Issue No. 765
Another Virgin Lost
Pushing Back: Inside This Issue
Let’s start with a bit of good news for a change. Jet2.com, a British LCC, says people are now booking holidays for late summer and beyond. Air Arabia and Etihad are moving forward with a new low-cost venture. Ditto for Japan Airlines. More major carriers, including Air France/KLM, now have government support that buys them at least a few more months if not quarters of survival, even absent any revenue. Several low-cost carriers expressed tempered optimism about leisure and family-visit traffic recovering — partially, anyway — by yearend. One of those low-cost carriers, Mexico’s Volaris, even reported a first quarter operating profit.
These are some faint examples of green shoots amid what unfortunately remains a horrifically bad situation overall. Delta, reporting its first Q1 operating loss in almost a decade, has an enormous war chest of cash now, yes. But to build it, the airline had to borrow billions of dollars, mortgage much of its asset base, and surrender a potential ownership stake to its government. It wouldn’t be surprised if the industry took three years to fully recover.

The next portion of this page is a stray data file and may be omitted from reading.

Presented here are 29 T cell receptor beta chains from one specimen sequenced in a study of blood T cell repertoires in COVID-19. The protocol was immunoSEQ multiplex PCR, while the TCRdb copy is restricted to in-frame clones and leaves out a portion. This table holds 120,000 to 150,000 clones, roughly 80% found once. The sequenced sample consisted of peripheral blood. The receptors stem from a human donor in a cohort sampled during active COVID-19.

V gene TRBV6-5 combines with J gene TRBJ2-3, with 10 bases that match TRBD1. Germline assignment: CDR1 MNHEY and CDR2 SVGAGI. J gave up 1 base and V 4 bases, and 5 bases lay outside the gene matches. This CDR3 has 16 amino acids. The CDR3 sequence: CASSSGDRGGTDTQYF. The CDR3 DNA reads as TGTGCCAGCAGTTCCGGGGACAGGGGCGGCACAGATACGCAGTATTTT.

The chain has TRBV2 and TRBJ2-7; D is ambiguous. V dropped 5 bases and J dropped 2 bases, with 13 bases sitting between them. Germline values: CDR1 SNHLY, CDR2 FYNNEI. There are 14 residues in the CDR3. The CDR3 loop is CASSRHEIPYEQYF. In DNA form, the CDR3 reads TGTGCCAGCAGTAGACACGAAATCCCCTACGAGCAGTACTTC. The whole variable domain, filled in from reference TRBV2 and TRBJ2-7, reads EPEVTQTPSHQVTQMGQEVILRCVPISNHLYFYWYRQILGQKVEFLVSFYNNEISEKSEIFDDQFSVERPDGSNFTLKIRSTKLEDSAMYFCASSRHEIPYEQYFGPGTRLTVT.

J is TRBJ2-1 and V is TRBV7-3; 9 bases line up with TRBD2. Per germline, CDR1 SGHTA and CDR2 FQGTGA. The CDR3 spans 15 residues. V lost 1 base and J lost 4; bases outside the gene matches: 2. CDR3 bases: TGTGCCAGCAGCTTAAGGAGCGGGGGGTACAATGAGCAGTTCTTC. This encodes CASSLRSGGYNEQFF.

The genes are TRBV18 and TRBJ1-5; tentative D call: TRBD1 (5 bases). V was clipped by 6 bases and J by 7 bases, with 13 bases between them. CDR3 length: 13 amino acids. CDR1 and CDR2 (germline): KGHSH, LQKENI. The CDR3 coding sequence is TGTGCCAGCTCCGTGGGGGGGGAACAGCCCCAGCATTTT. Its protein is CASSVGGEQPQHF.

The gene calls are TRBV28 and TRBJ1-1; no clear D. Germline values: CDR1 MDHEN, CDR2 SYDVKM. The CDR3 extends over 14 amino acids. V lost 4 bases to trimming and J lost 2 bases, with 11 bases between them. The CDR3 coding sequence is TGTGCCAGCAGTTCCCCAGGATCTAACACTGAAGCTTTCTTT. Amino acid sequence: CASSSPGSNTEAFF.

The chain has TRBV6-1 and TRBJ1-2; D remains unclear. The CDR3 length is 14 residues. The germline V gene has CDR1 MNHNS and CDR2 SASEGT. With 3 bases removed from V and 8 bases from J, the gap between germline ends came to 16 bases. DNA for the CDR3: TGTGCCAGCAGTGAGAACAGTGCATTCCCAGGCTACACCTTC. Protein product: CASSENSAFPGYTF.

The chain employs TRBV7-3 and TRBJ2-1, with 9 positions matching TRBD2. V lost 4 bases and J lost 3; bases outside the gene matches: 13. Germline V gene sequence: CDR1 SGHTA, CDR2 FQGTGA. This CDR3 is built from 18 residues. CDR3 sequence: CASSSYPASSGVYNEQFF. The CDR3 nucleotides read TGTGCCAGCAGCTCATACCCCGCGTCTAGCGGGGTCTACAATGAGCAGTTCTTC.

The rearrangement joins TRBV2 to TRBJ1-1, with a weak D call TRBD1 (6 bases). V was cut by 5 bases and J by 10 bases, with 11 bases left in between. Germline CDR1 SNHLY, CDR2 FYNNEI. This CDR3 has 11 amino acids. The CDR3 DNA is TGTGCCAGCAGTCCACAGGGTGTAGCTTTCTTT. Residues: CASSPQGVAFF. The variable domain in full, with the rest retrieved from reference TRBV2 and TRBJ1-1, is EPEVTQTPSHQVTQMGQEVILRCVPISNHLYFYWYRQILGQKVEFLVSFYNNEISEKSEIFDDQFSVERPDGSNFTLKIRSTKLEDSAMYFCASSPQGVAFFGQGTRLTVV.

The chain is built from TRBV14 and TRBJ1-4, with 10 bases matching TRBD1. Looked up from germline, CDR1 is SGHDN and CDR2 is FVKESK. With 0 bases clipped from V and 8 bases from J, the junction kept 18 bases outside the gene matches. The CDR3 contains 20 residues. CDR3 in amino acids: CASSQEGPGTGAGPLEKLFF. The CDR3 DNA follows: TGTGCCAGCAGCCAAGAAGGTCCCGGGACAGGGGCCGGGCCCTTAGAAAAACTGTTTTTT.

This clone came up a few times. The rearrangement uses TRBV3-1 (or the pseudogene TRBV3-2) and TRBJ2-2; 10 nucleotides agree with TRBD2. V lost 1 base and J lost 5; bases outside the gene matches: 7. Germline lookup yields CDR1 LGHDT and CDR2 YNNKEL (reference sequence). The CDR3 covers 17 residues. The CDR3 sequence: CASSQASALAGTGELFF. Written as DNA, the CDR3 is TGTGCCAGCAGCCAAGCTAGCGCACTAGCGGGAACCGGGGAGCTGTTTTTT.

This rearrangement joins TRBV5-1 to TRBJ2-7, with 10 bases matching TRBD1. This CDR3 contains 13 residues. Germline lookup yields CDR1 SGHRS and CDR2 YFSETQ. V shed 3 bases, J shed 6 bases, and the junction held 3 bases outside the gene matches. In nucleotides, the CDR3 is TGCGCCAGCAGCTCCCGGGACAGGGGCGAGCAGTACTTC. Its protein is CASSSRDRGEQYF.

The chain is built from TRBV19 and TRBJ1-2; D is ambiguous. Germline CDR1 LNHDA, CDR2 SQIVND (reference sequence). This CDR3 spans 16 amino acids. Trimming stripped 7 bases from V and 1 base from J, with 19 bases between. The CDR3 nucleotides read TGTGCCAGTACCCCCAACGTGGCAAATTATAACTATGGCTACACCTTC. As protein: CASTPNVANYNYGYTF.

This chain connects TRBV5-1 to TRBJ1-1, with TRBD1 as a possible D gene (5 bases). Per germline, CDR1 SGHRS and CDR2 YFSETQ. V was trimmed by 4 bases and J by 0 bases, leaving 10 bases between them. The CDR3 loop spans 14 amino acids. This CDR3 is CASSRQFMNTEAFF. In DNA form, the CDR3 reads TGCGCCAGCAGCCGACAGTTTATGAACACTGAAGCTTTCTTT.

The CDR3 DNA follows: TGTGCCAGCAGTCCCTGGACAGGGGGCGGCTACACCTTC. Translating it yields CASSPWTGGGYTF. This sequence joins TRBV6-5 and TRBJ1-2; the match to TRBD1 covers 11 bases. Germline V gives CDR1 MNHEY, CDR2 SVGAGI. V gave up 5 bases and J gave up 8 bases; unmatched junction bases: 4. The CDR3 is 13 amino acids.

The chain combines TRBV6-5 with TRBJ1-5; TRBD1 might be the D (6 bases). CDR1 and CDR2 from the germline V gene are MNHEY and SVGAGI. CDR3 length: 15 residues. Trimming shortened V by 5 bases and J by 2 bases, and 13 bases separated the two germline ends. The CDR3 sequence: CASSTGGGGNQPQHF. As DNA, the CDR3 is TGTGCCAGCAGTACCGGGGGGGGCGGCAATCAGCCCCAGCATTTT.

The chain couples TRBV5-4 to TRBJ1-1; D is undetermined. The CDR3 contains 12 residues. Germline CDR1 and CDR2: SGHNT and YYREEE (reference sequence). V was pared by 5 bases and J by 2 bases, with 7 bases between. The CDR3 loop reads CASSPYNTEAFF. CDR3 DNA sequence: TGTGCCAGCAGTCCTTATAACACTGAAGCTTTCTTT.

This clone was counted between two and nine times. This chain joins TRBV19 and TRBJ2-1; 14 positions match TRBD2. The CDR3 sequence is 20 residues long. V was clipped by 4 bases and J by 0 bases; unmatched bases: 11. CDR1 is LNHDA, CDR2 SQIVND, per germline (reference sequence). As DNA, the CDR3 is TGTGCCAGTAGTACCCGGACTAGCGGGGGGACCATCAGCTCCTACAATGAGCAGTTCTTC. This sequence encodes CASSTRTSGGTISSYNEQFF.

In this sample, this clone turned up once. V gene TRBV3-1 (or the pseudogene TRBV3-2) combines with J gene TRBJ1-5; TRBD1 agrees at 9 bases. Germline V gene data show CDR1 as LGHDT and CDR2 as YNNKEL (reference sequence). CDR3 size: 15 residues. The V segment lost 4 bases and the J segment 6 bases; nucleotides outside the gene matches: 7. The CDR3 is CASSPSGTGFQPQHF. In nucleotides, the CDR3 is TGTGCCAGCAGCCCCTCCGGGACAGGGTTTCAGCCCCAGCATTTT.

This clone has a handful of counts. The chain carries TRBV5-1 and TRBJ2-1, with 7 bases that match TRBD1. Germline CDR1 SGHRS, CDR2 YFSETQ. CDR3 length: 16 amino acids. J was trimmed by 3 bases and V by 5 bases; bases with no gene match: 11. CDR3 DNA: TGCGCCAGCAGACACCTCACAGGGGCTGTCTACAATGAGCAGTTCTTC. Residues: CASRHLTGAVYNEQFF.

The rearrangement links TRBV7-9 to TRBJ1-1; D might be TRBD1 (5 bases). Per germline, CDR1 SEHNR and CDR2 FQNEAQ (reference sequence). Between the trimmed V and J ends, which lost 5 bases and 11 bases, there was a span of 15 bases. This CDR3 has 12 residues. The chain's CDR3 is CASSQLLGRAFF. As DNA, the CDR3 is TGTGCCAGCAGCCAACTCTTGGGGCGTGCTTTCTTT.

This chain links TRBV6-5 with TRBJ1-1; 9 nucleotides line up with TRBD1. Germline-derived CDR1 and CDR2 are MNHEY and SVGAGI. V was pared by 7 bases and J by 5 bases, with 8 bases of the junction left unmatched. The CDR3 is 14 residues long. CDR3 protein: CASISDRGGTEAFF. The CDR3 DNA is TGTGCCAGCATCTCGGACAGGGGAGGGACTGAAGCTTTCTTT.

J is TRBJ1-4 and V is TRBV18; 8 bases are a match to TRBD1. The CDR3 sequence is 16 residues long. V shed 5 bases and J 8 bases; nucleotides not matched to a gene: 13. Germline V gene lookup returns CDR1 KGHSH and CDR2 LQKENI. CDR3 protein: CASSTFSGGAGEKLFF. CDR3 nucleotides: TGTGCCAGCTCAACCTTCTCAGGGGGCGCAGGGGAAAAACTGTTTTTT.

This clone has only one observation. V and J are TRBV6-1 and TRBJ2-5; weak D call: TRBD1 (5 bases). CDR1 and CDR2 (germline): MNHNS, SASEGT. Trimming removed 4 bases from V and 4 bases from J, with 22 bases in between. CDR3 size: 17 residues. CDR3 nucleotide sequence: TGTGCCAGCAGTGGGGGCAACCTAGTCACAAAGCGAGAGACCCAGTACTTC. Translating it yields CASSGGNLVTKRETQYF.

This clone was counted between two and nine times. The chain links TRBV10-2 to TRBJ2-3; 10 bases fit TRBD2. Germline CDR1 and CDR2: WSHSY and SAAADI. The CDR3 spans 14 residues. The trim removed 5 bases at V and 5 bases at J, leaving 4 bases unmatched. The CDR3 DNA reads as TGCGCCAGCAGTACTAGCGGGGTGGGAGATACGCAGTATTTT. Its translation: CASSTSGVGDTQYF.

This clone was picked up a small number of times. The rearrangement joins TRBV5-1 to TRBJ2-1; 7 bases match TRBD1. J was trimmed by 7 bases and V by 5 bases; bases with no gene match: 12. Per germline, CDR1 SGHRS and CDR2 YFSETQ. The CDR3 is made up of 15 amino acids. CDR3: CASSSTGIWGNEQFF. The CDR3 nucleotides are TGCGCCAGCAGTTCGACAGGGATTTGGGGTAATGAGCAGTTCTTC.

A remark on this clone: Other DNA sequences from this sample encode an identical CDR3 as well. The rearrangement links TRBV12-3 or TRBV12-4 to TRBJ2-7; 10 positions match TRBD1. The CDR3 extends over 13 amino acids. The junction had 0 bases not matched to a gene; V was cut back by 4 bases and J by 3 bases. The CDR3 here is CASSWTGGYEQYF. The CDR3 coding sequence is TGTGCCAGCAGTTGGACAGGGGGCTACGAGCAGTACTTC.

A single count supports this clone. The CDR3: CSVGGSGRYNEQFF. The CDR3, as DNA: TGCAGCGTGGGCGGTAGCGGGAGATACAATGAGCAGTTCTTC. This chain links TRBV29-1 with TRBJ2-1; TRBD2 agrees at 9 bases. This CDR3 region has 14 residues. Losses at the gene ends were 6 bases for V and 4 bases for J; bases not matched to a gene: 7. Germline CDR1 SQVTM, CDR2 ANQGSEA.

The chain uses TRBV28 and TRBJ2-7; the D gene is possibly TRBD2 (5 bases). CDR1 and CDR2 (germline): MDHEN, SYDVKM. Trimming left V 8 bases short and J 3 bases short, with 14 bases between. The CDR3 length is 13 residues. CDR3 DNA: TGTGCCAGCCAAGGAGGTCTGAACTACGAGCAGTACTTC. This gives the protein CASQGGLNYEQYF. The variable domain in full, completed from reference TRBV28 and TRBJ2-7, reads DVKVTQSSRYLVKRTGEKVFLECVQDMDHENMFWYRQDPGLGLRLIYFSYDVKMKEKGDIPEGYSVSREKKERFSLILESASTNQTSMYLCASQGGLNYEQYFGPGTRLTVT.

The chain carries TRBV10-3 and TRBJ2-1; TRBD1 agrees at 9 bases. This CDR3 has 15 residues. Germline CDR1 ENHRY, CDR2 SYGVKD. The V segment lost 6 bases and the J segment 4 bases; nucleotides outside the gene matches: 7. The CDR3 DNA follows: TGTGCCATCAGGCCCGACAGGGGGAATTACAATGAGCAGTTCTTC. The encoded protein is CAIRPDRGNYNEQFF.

So it will be a smaller global airline industry in the foreseeable future, as Aeromexico, Lufthansa, United, and others have joined Delta in suggesting. Virgin Australia will surely be smaller, if it survives at all after filing for bankruptcy last week. Air Mauritius filed for bankruptcy too. The fate of South African Airways, already in bankruptcy before the crisis, hinges on labor concessions. Norwegian’s fate could be determined at a shareholder meeting next week.
This week, more earnings, or lack thereof, from most major U.S. carriers. They’ll talk more about matters of survival, but maybe too shed a few more glimmers of hope.
"We're prepared at Delta…We've got the liquidity. We've got the balance sheet strength. We've got the resiliency of our people, and our brand. We'll get through this. It may take several years to get through it, but we will get through it.”Delta CEO Ed Bastian
January-March (3 months)
- Delta: -$534m/ /-$326m*; -5%
- Aeromexico: -$126m; -13%
- Volaris: -$75m/$17m*; 4%
Net result in USD; operating margin
*Net profit excluding special items (all operating figures exclude special items)
Watch a recording of Skift Airline Weekly staff discussing this issue and taking questions from readers.